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59 Years of Independence: Our Failings

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ElevateNews takes a look at the failings of Nigeria as a nation, 59 years after independence.

Twentynine of the 59 years of the independence of Nigeria was ruled by military dictators, which invariably became the biggest failing of the most populous African nation.

The military coup of 1966 became the clog in the wheel of a democracy that was based on regionalism.

The three regions, which included the North, West and East were developing at a competitive rate, using their agricultural and human resources to generate the internal revenue needed for the provision of the basic social facilities.

The cotton pyramid in the north, cocoa in the West and palm oil in the East. The regions built great educational institutions, hospitals, rail and road infrastructures to ease business operation.

Regionalism was a system that worked for Nigeria because the best of the country’s economic performance and development happened between 1953 and 1966 under this system.

However, the incursion of the military and the abolition of regionalism disrupted the sharing formula among the Center, the States and the local government tiers.

A whole of 52 per cent of generated revenue was ceded to the centre leaving 48 per cent for the States and Local governments.

Till date, the 36 States and over 700 Local government areas of the country share 48 per cent while the centre takes 52 per cent.

Another failing is the quota system that became a factor instead of competence on who qualifies to occupy sensitive public positions.

Politics and political parties have been permeated by ethnicity and religiosity rather than principles and ideals.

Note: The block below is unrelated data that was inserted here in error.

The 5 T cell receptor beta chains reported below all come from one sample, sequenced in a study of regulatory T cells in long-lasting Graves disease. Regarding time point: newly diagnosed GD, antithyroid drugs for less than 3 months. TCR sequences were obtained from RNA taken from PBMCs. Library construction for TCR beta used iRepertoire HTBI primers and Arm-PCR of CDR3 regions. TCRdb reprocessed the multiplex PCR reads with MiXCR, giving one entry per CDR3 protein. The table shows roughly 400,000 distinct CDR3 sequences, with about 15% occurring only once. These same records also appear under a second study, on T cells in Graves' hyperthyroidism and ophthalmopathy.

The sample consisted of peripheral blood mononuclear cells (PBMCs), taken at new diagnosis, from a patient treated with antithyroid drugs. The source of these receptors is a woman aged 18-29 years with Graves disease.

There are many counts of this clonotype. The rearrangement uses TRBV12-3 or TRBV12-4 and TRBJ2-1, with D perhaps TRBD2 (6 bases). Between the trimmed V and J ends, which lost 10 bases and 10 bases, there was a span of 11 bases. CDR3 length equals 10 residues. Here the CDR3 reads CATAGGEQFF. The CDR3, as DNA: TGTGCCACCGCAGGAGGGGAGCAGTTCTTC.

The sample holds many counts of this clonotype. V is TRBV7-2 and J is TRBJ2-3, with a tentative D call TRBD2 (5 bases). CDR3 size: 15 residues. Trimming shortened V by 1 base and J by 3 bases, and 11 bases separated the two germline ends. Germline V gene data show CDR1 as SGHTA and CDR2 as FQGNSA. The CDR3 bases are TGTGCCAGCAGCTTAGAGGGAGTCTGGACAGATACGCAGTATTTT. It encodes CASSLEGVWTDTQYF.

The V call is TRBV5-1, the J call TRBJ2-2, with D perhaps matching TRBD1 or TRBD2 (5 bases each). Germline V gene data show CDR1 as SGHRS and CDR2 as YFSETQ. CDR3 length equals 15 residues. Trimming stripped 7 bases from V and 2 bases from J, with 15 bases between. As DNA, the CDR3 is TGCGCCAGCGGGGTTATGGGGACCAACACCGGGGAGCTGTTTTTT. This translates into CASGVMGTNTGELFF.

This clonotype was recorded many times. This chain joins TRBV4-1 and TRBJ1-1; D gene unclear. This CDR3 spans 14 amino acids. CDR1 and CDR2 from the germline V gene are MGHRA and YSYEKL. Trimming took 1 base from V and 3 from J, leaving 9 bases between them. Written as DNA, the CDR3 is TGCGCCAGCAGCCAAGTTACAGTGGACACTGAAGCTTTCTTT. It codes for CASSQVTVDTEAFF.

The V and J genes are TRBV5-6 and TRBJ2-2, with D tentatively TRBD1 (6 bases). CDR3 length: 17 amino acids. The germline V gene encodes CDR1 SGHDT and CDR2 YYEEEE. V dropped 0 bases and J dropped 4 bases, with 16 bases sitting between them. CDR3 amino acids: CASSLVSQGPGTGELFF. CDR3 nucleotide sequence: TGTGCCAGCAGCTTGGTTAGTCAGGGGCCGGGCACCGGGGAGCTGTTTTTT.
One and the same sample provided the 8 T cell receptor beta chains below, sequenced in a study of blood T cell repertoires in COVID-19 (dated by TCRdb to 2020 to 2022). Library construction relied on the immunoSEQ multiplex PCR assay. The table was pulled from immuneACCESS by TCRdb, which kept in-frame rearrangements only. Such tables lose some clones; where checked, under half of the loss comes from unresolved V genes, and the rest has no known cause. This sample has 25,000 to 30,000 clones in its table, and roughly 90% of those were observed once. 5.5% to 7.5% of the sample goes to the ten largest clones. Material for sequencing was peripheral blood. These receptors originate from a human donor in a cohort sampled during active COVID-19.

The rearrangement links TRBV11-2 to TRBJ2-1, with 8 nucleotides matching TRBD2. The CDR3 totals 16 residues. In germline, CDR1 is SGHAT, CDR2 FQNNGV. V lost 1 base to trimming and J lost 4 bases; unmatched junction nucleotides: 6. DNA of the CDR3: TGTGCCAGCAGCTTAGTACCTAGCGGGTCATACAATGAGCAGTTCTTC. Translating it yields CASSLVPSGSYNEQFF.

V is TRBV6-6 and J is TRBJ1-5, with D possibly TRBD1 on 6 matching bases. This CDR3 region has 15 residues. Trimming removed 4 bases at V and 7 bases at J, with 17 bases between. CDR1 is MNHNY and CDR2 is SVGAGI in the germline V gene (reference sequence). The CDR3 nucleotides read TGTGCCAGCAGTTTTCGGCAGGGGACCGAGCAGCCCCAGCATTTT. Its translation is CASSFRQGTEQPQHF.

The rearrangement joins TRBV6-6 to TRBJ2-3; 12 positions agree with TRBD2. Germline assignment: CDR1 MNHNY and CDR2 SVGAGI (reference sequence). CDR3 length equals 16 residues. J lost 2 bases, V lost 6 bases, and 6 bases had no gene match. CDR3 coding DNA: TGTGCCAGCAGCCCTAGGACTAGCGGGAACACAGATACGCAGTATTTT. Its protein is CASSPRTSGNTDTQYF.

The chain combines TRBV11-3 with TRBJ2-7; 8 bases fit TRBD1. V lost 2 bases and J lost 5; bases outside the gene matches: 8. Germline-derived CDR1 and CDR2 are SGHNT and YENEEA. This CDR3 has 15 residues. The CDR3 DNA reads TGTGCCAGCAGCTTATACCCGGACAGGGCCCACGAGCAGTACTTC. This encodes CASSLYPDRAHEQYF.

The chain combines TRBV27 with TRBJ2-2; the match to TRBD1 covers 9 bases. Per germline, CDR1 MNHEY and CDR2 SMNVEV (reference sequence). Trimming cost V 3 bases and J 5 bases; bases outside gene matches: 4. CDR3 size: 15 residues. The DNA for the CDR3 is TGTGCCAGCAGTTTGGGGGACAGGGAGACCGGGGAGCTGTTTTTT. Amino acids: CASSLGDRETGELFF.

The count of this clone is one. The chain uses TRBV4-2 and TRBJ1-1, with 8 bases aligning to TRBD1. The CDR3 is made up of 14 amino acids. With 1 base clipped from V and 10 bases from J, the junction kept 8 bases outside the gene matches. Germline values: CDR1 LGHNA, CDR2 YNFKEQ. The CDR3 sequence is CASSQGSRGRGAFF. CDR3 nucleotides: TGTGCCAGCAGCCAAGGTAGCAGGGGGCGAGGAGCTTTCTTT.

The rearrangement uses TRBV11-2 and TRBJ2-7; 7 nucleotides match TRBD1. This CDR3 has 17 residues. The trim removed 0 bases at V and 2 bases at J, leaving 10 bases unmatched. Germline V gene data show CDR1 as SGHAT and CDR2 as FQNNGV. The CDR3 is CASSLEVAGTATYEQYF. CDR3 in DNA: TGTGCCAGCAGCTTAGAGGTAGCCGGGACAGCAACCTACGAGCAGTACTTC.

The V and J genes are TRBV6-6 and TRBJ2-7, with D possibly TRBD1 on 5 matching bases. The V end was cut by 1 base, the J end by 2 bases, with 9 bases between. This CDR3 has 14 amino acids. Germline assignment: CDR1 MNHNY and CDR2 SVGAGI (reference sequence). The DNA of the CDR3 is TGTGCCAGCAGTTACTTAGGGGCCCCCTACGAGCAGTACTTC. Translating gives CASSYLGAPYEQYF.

The agriculture resources that grew the country’s economy were abandoned for the newfound crude oil. Under the military regimes, Nigeria ran virtually a monoeconomy, depending on oil as the major source of income.

Laws were arbitrarily abused by the ruling class; corruption grew in high places. The Nigeria civil service that was built by the colonial imperialist on the good values and culture of our forefathers was destroyed by the soldiers.

The military exposed the civilian to high level of corruption. They looted the public treasury, diverted funds meant for human capacity development to their private accounts.

Nigeria began to crash gradually under the military but the irony of it was that many Nigerians usually jubilated each time there was a coup and change of government.

Our failings are numerous. The military has coerced the citizens to a level that even under the civil rule Nigerians are always afraid to ask for their rights.

Of course, Nigeria is independent, Nigerians are more docile than when the country was under colonial rule.

Our forefathers sought freedom from the British and got it but Nigerians of thi generation are contented.

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